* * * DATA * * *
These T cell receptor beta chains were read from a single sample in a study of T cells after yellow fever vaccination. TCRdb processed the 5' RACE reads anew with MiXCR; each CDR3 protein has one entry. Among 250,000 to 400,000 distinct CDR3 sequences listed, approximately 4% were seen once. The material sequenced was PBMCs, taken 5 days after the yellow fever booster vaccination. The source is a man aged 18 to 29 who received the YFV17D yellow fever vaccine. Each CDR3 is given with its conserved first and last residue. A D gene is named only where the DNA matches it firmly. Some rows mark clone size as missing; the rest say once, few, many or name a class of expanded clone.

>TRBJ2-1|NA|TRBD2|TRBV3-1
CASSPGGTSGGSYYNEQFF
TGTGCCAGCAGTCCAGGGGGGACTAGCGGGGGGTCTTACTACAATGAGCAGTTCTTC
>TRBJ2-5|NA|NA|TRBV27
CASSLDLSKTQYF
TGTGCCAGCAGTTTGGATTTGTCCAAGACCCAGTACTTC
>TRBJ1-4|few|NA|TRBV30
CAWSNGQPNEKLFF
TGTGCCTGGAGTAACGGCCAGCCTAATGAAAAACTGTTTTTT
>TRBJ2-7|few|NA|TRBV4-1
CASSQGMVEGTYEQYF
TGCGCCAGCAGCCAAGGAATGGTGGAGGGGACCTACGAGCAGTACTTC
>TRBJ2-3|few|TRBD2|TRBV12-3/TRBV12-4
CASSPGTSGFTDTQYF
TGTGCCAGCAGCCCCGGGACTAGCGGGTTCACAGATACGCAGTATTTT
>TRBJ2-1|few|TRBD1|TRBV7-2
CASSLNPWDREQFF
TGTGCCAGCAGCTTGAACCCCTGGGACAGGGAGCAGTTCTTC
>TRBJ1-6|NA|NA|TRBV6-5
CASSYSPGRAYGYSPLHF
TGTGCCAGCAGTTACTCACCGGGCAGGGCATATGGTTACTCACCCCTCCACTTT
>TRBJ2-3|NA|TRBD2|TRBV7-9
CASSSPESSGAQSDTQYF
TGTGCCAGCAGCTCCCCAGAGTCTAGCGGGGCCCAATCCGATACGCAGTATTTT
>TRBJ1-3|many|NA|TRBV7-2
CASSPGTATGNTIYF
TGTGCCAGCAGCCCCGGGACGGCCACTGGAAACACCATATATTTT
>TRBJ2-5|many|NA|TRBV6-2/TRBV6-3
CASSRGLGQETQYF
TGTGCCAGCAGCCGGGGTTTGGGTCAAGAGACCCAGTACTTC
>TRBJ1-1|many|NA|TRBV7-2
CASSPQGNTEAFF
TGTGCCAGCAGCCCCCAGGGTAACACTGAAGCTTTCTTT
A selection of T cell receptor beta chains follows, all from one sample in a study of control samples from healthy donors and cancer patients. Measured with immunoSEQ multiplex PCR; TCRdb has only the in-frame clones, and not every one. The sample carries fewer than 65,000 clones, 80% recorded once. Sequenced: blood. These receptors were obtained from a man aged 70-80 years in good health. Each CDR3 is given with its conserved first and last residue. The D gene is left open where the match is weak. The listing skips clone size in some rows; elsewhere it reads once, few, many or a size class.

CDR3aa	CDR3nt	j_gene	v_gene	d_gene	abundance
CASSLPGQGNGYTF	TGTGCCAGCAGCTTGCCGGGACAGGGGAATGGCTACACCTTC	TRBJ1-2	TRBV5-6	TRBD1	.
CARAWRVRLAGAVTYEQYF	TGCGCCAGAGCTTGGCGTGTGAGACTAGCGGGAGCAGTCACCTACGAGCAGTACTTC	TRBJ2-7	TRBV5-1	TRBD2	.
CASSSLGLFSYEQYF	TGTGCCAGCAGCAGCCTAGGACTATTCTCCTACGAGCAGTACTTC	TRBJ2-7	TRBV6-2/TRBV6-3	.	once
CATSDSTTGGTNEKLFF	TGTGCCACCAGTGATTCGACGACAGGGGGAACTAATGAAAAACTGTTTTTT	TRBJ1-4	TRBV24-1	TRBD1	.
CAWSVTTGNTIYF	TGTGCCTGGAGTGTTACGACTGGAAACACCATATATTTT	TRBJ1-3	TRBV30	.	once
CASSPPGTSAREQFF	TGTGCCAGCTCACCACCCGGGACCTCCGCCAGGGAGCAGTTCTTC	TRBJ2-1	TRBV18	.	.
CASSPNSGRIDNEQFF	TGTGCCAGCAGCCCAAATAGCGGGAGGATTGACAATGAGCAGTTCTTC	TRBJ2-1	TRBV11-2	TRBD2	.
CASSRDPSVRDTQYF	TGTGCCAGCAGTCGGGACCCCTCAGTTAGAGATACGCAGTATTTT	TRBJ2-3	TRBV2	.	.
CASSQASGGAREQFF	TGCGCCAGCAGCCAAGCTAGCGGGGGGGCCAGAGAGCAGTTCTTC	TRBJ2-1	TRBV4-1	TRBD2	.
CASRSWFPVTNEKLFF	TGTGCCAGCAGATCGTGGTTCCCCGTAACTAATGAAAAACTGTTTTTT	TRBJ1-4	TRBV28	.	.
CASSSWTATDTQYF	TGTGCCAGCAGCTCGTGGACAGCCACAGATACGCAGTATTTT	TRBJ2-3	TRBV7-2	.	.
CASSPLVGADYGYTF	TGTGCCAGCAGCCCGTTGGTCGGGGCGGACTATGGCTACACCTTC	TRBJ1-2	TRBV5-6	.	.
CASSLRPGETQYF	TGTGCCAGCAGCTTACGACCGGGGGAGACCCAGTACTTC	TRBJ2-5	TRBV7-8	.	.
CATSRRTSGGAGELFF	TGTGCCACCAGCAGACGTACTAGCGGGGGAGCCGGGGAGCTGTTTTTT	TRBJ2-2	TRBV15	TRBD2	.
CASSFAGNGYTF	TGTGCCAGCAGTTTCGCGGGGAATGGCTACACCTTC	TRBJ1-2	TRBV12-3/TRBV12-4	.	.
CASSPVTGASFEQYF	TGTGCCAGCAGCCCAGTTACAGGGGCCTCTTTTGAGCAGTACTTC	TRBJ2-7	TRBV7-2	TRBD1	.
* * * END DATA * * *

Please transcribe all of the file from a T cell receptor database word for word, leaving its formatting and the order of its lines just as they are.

These T cell receptor beta chains were read from a single sample in a study of T cells after yellow fever vaccination. TCRdb processed the 5' RACE reads anew with MiXCR; each CDR3 protein has one entry. Among 250,000 to 400,000 distinct CDR3 sequences listed, approximately 4% were seen once. The material sequenced was PBMCs, taken 5 days after the yellow fever booster vaccination. The source is a man aged 18 to 29 who received the YFV17D yellow fever vaccine. Each CDR3 is given with its conserved first and last residue. A D gene is named only where the DNA matches it firmly. Some rows mark clone size as missing; the rest say once, few, many or name a class of expanded clone.

>TRBJ2-1|NA|TRBD2|TRBV3-1
CASSPGGTSGGSYYNEQFF
TGTGCCAGCAGTCCAGGGGGGACTAGCGGGGGGTCTTACTACAATGAGCAGTTCTTC
>TRBJ2-5|NA|NA|TRBV27
CASSLDLSKTQYF
TGTGCCAGCAGTTTGGATTTGTCCAAGACCCAGTACTTC
>TRBJ1-4|few|NA|TRBV30
CAWSNGQPNEKLFF
TGTGCCTGGAGTAACGGCCAGCCTAATGAAAAACTGTTTTTT
>TRBJ2-7|few|NA|TRBV4-1
CASSQGMVEGTYEQYF
TGCGCCAGCAGCCAAGGAATGGTGGAGGGGACCTACGAGCAGTACTTC
>TRBJ2-3|few|TRBD2|TRBV12-3/TRBV12-4
CASSPGTSGFTDTQYF
TGTGCCAGCAGCCCCGGGACTAGCGGGTTCACAGATACGCAGTATTTT
>TRBJ2-1|few|TRBD1|TRBV7-2
CASSLNPWDREQFF
TGTGCCAGCAGCTTGAACCCCTGGGACAGGGAGCAGTTCTTC
>TRBJ1-6|NA|NA|TRBV6-5
CASSYSPGRAYGYSPLHF
TGTGCCAGCAGTTACTCACCGGGCAGGGCATATGGTTACTCACCCCTCCACTTT
>TRBJ2-3|NA|TRBD2|TRBV7-9
CASSSPESSGAQSDTQYF
TGTGCCAGCAGCTCCCCAGAGTCTAGCGGGGCCCAATCCGATACGCAGTATTTT
>TRBJ1-3|many|NA|TRBV7-2
CASSPGTATGNTIYF
TGTGCCAGCAGCCCCGGGACGGCCACTGGAAACACCATATATTTT
>TRBJ2-5|many|NA|TRBV6-2/TRBV6-3
CASSRGLGQETQYF
TGTGCCAGCAGCCGGGGTTTGGGTCAAGAGACCCAGTACTTC
>TRBJ1-1|many|NA|TRBV7-2
CASSPQGNTEAFF
TGTGCCAGCAGCCCCCAGGGTAACACTGAAGCTTTCTTT
A selection of T cell receptor beta chains follows, all from one sample in a study of control samples from healthy donors and cancer patients. Measured with immunoSEQ multiplex PCR; TCRdb has only the in-frame clones, and not every one. The sample carries fewer than 65,000 clones, 80% recorded once. Sequenced: blood. These receptors were obtained from a man aged 70-80 years in good health. Each CDR3 is given with its conserved first and last residue. The D gene is left open where the match is weak. The listing skips clone size in some rows; elsewhere it reads once, few, many or a size class.

CDR3aa	CDR3nt	j_gene	v_gene	d_gene	abundance
CASSLPGQGNGYTF	TGTGCCAGCAGCTTGCCGGGACAGGGGAATGGCTACACCTTC	TRBJ1-2	TRBV5-6	TRBD1	.
CARAWRVRLAGAVTYEQYF	TGCGCCAGAGCTTGGCGTGTGAGACTAGCGGGAGCAGTCACCTACGAGCAGTACTTC	TRBJ2-7	TRBV5-1	TRBD2	.
CASSSLGLFSYEQYF	TGTGCCAGCAGCAGCCTAGGACTATTCTCCTACGAGCAGTACTTC	TRBJ2-7	TRBV6-2/TRBV6-3	.	once
CATSDSTTGGTNEKLFF	TGTGCCACCAGTGATTCGACGACAGGGGGAACTAATGAAAAACTGTTTTTT	TRBJ1-4	TRBV24-1	TRBD1	.
CAWSVTTGNTIYF	TGTGCCTGGAGTGTTACGACTGGAAACACCATATATTTT	TRBJ1-3	TRBV30	.	once
CASSPPGTSAREQFF	TGTGCCAGCTCACCACCCGGGACCTCCGCCAGGGAGCAGTTCTTC	TRBJ2-1	TRBV18	.	.
CASSPNSGRIDNEQFF	TGTGCCAGCAGCCCAAATAGCGGGAGGATTGACAATGAGCAGTTCTTC	TRBJ2-1	TRBV11-2	TRBD2	.
CASSRDPSVRDTQYF	TGTGCCAGCAGTCGGGACCCCTCAGTTAGAGATACGCAGTATTTT	TRBJ2-3	TRBV2	.	.
CASSQASGGAREQFF	TGCGCCAGCAGCCAAGCTAGCGGGGGGGCCAGAGAGCAGTTCTTC	TRBJ2-1	TRBV4-1	TRBD2	.
CASRSWFPVTNEKLFF	TGTGCCAGCAGATCGTGGTTCCCCGTAACTAATGAAAAACTGTTTTTT	TRBJ1-4	TRBV28	.	.
CASSSWTATDTQYF	TGTGCCAGCAGCTCGTGGACAGCCACAGATACGCAGTATTTT	TRBJ2-3	TRBV7-2	.	.
CASSPLVGADYGYTF	TGTGCCAGCAGCCCGTTGGTCGGGGCGGACTATGGCTACACCTTC	TRBJ1-2	TRBV5-6	.	.
CASSLRPGETQYF	TGTGCCAGCAGCTTACGACCGGGGGAGACCCAGTACTTC	TRBJ2-5	TRBV7-8	.	.
CATSRRTSGGAGELFF	TGTGCCACCAGCAGACGTACTAGCGGGGGAGCCGGGGAGCTGTTTTTT	TRBJ2-2	TRBV15	TRBD2	.
CASSFAGNGYTF	TGTGCCAGCAGTTTCGCGGGGAATGGCTACACCTTC	TRBJ1-2	TRBV12-3/TRBV12-4	.	.
CASSPVTGASFEQYF	TGTGCCAGCAGCCCAGTTACAGGGGCCTCTTTTGAGCAGTACTTC	TRBJ2-7	TRBV7-2	TRBD1	.